I borrowed The Story of Stuff by Annie Leonard from the library sometime in August, and then commenced a frenzied reading of it, defying Car Sickness Gods and bedtimes and personal hygiene to finish the book because it was on a 14-day new release loan with no option to renew. Cruel library policy. Anyway, it's a dense note-taking sort of book that should come with a study guide. A write-in-the-margins-if-it-were-my-own-copy, take-your-time and-read-every-interesting-fact-out-loud-to-whoever-else-is-near-you sort of book.
Actually, what really seals the deal is that although it's almost guaranteed that a sickening feeling of guilt will settle over you during many chapters, the author is careful to emphasize that this is not the fault of individuals and individual-level choices. That reducing, reusing and recycling are important but they aren't the end goal and aren't even the most important things we can do. The most important thing we can do is demand systemic change: from government, from corporations and from top-level decision-makers. Leonard argues that it's not enough to worry about waste once it's generated; we need to go upstream to stop the waste from ever being made. So it's not a "ten simple things you can do to save the planet" piece (although there are plenty of those lists and it's a nice place to start) and it's not designed to make you paranoid about every product you buy, every company you support or every store you visit. It's written to make you think, to question the status quo of consumption and waste, and to help change the current paradigm to one that will sustain our limited resources for us and for future generations. Give it a read.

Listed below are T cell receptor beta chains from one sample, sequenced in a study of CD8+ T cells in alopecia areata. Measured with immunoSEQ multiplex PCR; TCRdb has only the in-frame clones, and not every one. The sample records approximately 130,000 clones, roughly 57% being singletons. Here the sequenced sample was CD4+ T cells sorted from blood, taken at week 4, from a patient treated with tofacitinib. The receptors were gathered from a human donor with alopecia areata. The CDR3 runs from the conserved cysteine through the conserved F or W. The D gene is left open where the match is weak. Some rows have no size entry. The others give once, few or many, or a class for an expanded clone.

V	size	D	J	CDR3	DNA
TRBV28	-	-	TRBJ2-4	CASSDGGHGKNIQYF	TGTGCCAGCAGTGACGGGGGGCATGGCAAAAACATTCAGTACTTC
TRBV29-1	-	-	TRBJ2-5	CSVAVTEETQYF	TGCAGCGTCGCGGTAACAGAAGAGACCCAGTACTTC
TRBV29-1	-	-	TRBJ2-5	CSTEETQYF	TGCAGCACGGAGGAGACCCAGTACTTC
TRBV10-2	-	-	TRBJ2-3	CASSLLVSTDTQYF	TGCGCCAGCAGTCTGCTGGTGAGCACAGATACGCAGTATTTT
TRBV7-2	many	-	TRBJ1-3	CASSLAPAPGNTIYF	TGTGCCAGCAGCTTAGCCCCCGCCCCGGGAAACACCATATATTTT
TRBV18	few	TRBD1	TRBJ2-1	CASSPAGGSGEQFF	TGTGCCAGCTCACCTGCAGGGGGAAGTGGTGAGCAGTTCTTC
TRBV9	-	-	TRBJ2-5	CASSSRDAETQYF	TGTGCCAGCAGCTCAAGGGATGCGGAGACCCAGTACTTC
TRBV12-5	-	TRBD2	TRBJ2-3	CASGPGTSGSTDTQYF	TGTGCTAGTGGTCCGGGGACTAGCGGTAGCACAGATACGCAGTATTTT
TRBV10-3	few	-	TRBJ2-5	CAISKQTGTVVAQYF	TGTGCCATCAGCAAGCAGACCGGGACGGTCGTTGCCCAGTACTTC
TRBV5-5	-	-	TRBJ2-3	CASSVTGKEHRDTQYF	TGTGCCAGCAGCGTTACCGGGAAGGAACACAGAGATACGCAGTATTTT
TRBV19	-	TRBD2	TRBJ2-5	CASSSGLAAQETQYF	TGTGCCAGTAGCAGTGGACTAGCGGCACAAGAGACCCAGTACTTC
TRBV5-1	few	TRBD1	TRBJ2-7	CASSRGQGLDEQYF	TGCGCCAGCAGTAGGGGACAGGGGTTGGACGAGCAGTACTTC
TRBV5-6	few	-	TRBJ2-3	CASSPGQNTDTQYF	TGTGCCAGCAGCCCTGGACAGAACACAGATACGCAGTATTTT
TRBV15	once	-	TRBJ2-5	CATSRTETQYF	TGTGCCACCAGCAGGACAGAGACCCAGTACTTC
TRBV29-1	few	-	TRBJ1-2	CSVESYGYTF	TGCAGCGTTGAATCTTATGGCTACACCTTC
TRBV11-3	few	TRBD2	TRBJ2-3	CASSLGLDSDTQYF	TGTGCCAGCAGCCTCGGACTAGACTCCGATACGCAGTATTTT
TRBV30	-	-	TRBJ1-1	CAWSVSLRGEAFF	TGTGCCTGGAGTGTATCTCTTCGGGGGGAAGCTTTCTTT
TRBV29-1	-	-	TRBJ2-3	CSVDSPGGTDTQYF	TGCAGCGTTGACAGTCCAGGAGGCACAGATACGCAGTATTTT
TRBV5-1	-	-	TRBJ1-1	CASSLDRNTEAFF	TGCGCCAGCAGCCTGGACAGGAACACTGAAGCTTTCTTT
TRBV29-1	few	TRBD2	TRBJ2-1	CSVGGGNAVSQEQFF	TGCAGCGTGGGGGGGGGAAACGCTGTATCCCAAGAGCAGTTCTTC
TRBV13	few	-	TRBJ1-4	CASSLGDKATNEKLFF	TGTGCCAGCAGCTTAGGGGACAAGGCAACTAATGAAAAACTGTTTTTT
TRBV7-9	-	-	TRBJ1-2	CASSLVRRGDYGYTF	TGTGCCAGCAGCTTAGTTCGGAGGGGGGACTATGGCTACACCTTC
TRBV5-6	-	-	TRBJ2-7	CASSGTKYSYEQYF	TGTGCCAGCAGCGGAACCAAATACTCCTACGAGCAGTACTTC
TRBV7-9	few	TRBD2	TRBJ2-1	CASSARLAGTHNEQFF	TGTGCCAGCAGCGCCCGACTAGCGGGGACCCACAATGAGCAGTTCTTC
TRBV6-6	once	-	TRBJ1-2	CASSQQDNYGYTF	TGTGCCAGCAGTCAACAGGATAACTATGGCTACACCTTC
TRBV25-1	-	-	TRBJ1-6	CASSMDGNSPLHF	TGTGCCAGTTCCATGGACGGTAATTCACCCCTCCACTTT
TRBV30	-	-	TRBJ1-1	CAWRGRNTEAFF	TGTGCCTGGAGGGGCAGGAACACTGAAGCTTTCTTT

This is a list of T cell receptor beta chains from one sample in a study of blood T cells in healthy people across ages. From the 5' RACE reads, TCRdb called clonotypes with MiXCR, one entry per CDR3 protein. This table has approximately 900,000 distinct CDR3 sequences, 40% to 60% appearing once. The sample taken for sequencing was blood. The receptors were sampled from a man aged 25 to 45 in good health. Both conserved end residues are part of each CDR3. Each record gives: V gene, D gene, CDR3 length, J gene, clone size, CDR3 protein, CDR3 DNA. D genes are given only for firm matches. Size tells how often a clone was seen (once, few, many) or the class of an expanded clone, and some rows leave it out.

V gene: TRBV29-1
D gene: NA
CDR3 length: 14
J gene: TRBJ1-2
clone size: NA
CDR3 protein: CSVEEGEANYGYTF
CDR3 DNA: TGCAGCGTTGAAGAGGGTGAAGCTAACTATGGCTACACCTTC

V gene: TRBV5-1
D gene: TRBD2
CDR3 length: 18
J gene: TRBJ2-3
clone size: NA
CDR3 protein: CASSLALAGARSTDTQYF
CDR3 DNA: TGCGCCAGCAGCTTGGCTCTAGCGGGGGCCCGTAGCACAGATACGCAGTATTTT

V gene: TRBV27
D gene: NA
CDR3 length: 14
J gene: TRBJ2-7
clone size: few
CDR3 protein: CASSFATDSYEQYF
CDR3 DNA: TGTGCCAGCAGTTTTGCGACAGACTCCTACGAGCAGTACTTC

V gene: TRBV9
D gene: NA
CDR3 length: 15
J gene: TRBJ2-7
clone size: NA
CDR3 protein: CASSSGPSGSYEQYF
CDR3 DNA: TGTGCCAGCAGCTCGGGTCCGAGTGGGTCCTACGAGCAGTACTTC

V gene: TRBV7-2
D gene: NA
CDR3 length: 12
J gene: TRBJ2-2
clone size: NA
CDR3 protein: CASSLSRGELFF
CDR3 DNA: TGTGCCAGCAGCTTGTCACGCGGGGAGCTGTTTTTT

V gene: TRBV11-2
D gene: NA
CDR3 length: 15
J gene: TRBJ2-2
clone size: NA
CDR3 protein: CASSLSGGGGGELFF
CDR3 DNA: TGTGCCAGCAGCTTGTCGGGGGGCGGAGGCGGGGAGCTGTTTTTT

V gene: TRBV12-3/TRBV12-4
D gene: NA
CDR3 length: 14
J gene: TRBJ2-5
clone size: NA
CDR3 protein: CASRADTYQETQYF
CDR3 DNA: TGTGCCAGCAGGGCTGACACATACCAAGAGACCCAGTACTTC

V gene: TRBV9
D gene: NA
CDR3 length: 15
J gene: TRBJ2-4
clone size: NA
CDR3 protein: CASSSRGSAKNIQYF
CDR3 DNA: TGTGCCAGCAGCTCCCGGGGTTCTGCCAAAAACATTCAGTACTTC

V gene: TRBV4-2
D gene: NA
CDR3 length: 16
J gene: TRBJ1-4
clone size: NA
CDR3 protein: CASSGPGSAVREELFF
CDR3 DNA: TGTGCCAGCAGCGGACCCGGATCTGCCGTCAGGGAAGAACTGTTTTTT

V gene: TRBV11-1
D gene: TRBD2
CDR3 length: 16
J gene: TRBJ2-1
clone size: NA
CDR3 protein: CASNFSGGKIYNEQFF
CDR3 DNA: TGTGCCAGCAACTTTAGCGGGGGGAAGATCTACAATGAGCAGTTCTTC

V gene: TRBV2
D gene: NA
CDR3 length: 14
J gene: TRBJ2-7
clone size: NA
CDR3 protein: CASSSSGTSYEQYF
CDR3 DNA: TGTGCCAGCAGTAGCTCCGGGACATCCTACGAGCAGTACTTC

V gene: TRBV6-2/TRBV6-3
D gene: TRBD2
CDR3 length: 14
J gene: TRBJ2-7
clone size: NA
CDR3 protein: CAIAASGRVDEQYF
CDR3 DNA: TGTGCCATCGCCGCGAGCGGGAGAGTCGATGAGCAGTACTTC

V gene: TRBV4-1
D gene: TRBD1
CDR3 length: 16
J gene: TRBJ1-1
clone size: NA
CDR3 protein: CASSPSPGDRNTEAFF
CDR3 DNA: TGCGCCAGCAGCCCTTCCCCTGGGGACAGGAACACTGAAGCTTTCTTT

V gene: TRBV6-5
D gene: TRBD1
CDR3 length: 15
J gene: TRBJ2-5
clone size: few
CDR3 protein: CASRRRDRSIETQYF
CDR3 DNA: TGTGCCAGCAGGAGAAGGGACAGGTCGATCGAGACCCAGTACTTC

And that's all I have to say about that.
Have you read The Story of Stuff too? We'll start a book club and compare margin notes over a short glass of apple jack and a platter of crudites. Tell me about it in the comments or, as long as we're talking about book clubs, any recent recommendations you've got.